Feeling rather chuffed with our efforts, we headed back off down the mountain and out of the park toward the bus stop…where we waited for a bus that seemed like it would never come. We have no idea whether or not it actually did because after waiting for ages we made the executive decision to see if hitch hiking in Korea would work. Being hairy, a tad scruffy and obviously foreign, our hopes weren’t high. In the spirit of day, however, one of the first cars that drove our way stopped and in we hopped. The driver spoke fluent English and was excited to pick us up and practice his English – so the three of us chatted happily for the 45 minute odd drive back into the heart of Ulsan.
By this time of the day, our tummies were rumbling so decisions were to be made. Initially we had our hearts set on exploring the bulgogi complex which is reportedly somewhere in the region we had been for the majority of the day. However, when our new friend had picked up us, he hadn’t a clue where it was and our reserves of trying-to-find-stuff-we-didn’t-really-have-any-clue-about were running on empty. Not only that, but the offer of an extremely comfy ride as far as Ulsan had been too good to pass up.
For the record, we are not avid buffet fans by any stretch of the imaginations. Its that old chestnut of always having bigger eyes than your belly but still never really feeling like you get your money’s worth for generally substandard, slightly dodgy food. But a memory was triggered that we had read something extremely positive about this place on a website somewhere…so a quick but decisive round of ‘rock, scissors, paper’ ensued and the decision was made to give it a go.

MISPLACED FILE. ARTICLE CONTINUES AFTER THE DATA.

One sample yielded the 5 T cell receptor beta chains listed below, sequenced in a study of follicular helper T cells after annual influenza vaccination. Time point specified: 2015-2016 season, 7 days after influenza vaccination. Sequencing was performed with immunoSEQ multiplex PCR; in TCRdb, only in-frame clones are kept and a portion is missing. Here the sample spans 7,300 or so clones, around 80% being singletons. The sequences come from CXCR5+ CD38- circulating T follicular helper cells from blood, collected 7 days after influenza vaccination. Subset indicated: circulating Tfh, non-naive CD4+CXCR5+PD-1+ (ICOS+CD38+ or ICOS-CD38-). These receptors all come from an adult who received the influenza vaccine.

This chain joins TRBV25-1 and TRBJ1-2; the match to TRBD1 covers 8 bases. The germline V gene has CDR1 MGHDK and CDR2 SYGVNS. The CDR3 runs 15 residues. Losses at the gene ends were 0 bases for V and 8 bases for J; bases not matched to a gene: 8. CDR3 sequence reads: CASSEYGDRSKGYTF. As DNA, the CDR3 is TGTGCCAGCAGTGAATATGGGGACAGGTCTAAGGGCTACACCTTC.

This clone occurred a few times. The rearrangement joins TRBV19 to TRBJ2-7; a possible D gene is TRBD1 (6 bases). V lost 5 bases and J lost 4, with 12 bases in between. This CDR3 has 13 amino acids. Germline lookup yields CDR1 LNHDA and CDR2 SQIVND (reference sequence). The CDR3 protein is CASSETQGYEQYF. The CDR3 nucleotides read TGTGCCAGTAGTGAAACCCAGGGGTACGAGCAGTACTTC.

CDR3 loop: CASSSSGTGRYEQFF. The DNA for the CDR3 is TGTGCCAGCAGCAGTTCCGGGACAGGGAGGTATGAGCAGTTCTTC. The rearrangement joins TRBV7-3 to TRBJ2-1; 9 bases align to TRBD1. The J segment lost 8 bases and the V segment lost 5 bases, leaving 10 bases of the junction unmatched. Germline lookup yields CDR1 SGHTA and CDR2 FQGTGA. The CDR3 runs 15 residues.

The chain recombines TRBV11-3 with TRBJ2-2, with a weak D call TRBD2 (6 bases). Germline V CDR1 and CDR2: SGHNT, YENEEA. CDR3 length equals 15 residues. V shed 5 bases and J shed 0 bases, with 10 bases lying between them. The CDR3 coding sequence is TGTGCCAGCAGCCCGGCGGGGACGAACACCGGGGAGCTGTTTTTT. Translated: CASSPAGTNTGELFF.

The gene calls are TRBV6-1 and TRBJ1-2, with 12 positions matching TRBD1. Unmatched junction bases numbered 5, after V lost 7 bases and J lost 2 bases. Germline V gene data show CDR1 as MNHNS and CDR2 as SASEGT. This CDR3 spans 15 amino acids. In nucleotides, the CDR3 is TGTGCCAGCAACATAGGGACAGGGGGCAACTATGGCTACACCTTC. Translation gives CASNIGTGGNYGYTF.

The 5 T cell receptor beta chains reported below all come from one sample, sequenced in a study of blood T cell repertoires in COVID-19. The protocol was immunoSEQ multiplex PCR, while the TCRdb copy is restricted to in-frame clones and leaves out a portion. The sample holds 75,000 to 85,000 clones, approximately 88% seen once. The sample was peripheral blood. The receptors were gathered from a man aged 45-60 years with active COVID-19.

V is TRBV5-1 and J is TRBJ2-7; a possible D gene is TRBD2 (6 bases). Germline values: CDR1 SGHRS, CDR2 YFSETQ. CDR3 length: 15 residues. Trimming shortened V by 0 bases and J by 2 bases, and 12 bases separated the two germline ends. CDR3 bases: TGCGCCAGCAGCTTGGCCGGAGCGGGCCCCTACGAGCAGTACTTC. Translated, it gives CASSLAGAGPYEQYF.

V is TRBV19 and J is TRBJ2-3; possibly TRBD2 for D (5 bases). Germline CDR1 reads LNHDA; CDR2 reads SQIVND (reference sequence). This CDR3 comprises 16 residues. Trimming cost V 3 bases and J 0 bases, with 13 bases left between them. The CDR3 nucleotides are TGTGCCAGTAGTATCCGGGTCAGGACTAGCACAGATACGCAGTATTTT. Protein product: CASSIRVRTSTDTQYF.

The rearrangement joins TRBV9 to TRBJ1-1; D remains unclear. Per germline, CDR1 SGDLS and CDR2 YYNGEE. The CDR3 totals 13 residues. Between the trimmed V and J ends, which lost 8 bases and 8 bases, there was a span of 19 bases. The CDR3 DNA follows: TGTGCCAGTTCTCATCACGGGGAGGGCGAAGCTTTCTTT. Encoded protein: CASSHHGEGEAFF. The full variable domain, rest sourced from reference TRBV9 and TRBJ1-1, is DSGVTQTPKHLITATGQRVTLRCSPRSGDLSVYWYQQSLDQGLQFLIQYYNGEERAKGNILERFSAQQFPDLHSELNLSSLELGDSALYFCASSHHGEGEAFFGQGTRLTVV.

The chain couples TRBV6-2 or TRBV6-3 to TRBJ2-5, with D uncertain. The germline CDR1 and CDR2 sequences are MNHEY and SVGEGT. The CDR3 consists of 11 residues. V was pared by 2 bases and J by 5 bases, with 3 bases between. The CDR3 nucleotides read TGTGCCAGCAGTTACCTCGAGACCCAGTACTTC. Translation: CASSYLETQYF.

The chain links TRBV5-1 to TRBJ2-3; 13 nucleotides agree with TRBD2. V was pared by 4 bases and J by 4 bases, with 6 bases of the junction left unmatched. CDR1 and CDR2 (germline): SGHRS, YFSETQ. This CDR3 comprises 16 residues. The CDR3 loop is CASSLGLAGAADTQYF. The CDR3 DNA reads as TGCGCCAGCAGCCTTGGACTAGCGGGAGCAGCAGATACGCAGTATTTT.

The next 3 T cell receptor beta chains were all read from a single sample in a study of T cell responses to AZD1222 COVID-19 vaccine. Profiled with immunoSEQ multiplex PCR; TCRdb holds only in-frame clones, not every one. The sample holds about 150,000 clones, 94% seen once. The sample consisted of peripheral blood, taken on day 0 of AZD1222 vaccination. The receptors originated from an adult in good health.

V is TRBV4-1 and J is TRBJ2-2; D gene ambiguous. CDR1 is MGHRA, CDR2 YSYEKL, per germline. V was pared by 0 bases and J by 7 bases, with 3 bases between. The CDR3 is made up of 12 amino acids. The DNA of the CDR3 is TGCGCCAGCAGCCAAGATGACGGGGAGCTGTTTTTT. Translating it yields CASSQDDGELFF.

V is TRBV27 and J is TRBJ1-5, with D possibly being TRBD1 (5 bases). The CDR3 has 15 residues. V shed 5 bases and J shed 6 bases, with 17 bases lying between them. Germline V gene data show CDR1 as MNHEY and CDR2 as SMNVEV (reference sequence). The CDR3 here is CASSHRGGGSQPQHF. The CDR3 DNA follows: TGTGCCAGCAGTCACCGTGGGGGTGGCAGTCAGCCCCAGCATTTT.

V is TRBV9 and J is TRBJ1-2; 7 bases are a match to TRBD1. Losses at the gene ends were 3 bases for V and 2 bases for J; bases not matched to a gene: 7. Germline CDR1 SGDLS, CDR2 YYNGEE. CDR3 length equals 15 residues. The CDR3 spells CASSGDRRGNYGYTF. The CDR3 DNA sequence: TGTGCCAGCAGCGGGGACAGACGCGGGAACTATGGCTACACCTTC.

As far as punts go, this was a pretty succesful one. The buffet selection is EPIC, to say the least. Fancy some shrimp as big as your forearm? Done.
How about whole fresh crab legs? Sure!
Fancy a steak grilled to order? Sweet as!
…AND left room for a thorough tasting of each and every one of the pretty little cakes on offer. Yes, we showed amazing restraint for two people who have been known in the past to plan an entire day around trying every burger in town.
Just as we thought it was over…. Dan noticed the one hurdle still to be conquered! The self serve ice cream!
The day drew to a close and the last bus back to the village beckoned. Full, happy and feeling a sense of accomplishment at having completed a further THREE ticks on the Ulsan 12 mission (so what if one was accidental?!), we wound our way back through the industrial area to the place we call home for another three weeks.